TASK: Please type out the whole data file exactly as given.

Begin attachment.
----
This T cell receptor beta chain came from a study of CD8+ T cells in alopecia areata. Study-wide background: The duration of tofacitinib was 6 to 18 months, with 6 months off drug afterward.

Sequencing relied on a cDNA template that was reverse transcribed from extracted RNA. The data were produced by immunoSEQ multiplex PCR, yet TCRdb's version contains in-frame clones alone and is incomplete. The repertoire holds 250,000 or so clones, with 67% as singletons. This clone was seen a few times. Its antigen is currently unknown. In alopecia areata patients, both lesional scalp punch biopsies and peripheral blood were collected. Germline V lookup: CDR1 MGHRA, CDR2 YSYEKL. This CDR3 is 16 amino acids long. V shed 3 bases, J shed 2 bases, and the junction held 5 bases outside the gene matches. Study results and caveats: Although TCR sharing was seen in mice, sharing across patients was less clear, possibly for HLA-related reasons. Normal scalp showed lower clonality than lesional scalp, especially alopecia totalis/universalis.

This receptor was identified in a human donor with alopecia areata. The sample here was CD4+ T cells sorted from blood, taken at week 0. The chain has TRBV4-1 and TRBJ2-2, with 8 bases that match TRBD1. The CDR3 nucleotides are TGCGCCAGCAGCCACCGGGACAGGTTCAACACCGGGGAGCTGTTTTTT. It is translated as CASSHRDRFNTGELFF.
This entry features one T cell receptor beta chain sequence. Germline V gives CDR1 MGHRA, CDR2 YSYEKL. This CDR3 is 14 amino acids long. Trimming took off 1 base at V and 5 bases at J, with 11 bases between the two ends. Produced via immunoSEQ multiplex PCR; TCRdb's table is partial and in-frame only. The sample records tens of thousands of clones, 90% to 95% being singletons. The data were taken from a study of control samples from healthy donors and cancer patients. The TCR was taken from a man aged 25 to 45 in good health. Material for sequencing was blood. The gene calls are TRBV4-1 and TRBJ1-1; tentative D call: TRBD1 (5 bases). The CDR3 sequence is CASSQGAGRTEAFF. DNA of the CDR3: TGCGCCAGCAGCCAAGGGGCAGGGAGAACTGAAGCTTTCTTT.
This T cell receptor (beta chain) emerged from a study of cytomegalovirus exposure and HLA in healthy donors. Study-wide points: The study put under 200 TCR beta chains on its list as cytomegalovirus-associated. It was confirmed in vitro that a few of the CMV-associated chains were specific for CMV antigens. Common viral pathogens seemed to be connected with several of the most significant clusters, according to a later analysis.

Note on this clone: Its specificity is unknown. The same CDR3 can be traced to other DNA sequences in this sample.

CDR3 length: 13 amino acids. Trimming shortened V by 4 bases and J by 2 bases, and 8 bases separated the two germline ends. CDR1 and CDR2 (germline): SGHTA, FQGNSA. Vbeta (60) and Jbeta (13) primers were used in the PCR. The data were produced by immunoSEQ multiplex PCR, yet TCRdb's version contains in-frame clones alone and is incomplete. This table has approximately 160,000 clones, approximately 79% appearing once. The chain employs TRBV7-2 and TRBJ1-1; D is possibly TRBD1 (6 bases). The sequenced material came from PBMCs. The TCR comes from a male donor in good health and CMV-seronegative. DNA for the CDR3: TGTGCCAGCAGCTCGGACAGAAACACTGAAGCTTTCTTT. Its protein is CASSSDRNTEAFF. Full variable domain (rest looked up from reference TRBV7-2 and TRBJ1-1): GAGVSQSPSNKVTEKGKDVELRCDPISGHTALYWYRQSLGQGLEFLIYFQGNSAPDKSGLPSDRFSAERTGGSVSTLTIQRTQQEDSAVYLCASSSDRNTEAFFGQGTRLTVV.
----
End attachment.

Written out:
This T cell receptor beta chain came from a study of CD8+ T cells in alopecia areata. Study-wide background: The duration of tofacitinib was 6 to 18 months, with 6 months off drug afterward.

Sequencing relied on a cDNA template that was reverse transcribed from extracted RNA. The data were produced by immunoSEQ multiplex PCR, yet TCRdb's version contains in-frame clones alone and is incomplete. The repertoire holds 250,000 or so clones, with 67% as singletons. This clone was seen a few times. Its antigen is currently unknown. In alopecia areata patients, both lesional scalp punch biopsies and peripheral blood were collected. Germline V lookup: CDR1 MGHRA, CDR2 YSYEKL. This CDR3 is 16 amino acids long. V shed 3 bases, J shed 2 bases, and the junction held 5 bases outside the gene matches. Study results and caveats: Although TCR sharing was seen in mice, sharing across patients was less clear, possibly for HLA-related reasons. Normal scalp showed lower clonality than lesional scalp, especially alopecia totalis/universalis.

This receptor was identified in a human donor with alopecia areata. The sample here was CD4+ T cells sorted from blood, taken at week 0. The chain has TRBV4-1 and TRBJ2-2, with 8 bases that match TRBD1. The CDR3 nucleotides are TGCGCCAGCAGCCACCGGGACAGGTTCAACACCGGGGAGCTGTTTTTT. It is translated as CASSHRDRFNTGELFF.
This entry features one T cell receptor beta chain sequence. Germline V gives CDR1 MGHRA, CDR2 YSYEKL. This CDR3 is 14 amino acids long. Trimming took off 1 base at V and 5 bases at J, with 11 bases between the two ends. Produced via immunoSEQ multiplex PCR; TCRdb's table is partial and in-frame only. The sample records tens of thousands of clones, 90% to 95% being singletons. The data were taken from a study of control samples from healthy donors and cancer patients. The TCR was taken from a man aged 25 to 45 in good health. Material for sequencing was blood. The gene calls are TRBV4-1 and TRBJ1-1; tentative D call: TRBD1 (5 bases). The CDR3 sequence is CASSQGAGRTEAFF. DNA of the CDR3: TGCGCCAGCAGCCAAGGGGCAGGGAGAACTGAAGCTTTCTTT.
This T cell receptor (beta chain) emerged from a study of cytomegalovirus exposure and HLA in healthy donors. Study-wide points: The study put under 200 TCR beta chains on its list as cytomegalovirus-associated. It was confirmed in vitro that a few of the CMV-associated chains were specific for CMV antigens. Common viral pathogens seemed to be connected with several of the most significant clusters, according to a later analysis.

Note on this clone: Its specificity is unknown. The same CDR3 can be traced to other DNA sequences in this sample.

CDR3 length: 13 amino acids. Trimming shortened V by 4 bases and J by 2 bases, and 8 bases separated the two germline ends. CDR1 and CDR2 (germline): SGHTA, FQGNSA. Vbeta (60) and Jbeta (13) primers were used in the PCR. The data were produced by immunoSEQ multiplex PCR, yet TCRdb's version contains in-frame clones alone and is incomplete. This table has approximately 160,000 clones, approximately 79% appearing once. The chain employs TRBV7-2 and TRBJ1-1; D is possibly TRBD1 (6 bases). The sequenced material came from PBMCs. The TCR comes from a male donor in good health and CMV-seronegative. DNA for the CDR3: TGTGCCAGCAGCTCGGACAGAAACACTGAAGCTTTCTTT. Its protein is CASSSDRNTEAFF. Full variable domain (rest looked up from reference TRBV7-2 and TRBJ1-1): GAGVSQSPSNKVTEKGKDVELRCDPISGHTALYWYRQSLGQGLEFLIYFQGNSAPDKSGLPSDRFSAERTGGSVSTLTIQRTQQEDSAVYLCASSSDRNTEAFFGQGTRLTVV.